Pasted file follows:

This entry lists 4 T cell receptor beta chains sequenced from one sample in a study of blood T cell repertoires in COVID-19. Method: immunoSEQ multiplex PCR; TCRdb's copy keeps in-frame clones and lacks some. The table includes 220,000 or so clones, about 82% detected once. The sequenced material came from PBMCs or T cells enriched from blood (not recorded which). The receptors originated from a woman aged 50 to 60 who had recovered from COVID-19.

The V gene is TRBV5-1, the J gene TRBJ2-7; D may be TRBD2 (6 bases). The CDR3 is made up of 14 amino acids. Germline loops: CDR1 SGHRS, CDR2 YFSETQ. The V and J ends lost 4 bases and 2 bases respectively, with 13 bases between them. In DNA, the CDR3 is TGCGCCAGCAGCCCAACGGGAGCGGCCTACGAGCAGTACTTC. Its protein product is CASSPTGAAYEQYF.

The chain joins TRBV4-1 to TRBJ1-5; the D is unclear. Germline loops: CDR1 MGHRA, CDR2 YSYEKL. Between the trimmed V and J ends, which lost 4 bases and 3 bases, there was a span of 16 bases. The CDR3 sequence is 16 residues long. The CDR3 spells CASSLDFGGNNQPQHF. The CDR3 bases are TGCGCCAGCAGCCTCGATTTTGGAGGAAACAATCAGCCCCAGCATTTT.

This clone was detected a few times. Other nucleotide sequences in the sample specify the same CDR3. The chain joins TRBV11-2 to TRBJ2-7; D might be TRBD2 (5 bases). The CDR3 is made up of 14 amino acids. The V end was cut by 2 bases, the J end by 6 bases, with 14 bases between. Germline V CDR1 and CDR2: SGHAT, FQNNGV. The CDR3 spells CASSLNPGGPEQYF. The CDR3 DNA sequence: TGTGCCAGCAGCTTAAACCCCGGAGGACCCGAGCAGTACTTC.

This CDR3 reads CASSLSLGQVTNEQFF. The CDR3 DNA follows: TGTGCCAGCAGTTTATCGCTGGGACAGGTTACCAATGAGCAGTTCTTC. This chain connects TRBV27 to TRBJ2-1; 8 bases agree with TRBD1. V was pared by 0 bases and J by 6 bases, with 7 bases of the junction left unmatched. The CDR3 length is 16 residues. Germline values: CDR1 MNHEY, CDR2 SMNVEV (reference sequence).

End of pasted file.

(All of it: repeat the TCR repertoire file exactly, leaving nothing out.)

This entry lists 4 T cell receptor beta chains sequenced from one sample in a study of blood T cell repertoires in COVID-19. Method: immunoSEQ multiplex PCR; TCRdb's copy keeps in-frame clones and lacks some. The table includes 220,000 or so clones, about 82% detected once. The sequenced material came from PBMCs or T cells enriched from blood (not recorded which). The receptors originated from a woman aged 50 to 60 who had recovered from COVID-19.

The V gene is TRBV5-1, the J gene TRBJ2-7; D may be TRBD2 (6 bases). The CDR3 is made up of 14 amino acids. Germline loops: CDR1 SGHRS, CDR2 YFSETQ. The V and J ends lost 4 bases and 2 bases respectively, with 13 bases between them. In DNA, the CDR3 is TGCGCCAGCAGCCCAACGGGAGCGGCCTACGAGCAGTACTTC. Its protein product is CASSPTGAAYEQYF.

The chain joins TRBV4-1 to TRBJ1-5; the D is unclear. Germline loops: CDR1 MGHRA, CDR2 YSYEKL. Between the trimmed V and J ends, which lost 4 bases and 3 bases, there was a span of 16 bases. The CDR3 sequence is 16 residues long. The CDR3 spells CASSLDFGGNNQPQHF. The CDR3 bases are TGCGCCAGCAGCCTCGATTTTGGAGGAAACAATCAGCCCCAGCATTTT.

This clone was detected a few times. Other nucleotide sequences in the sample specify the same CDR3. The chain joins TRBV11-2 to TRBJ2-7; D might be TRBD2 (5 bases). The CDR3 is made up of 14 amino acids. The V end was cut by 2 bases, the J end by 6 bases, with 14 bases between. Germline V CDR1 and CDR2: SGHAT, FQNNGV. The CDR3 spells CASSLNPGGPEQYF. The CDR3 DNA sequence: TGTGCCAGCAGCTTAAACCCCGGAGGACCCGAGCAGTACTTC.

This CDR3 reads CASSLSLGQVTNEQFF. The CDR3 DNA follows: TGTGCCAGCAGTTTATCGCTGGGACAGGTTACCAATGAGCAGTTCTTC. This chain connects TRBV27 to TRBJ2-1; 8 bases agree with TRBD1. V was pared by 0 bases and J by 6 bases, with 7 bases of the junction left unmatched. The CDR3 length is 16 residues. Germline values: CDR1 MNHEY, CDR2 SMNVEV (reference sequence).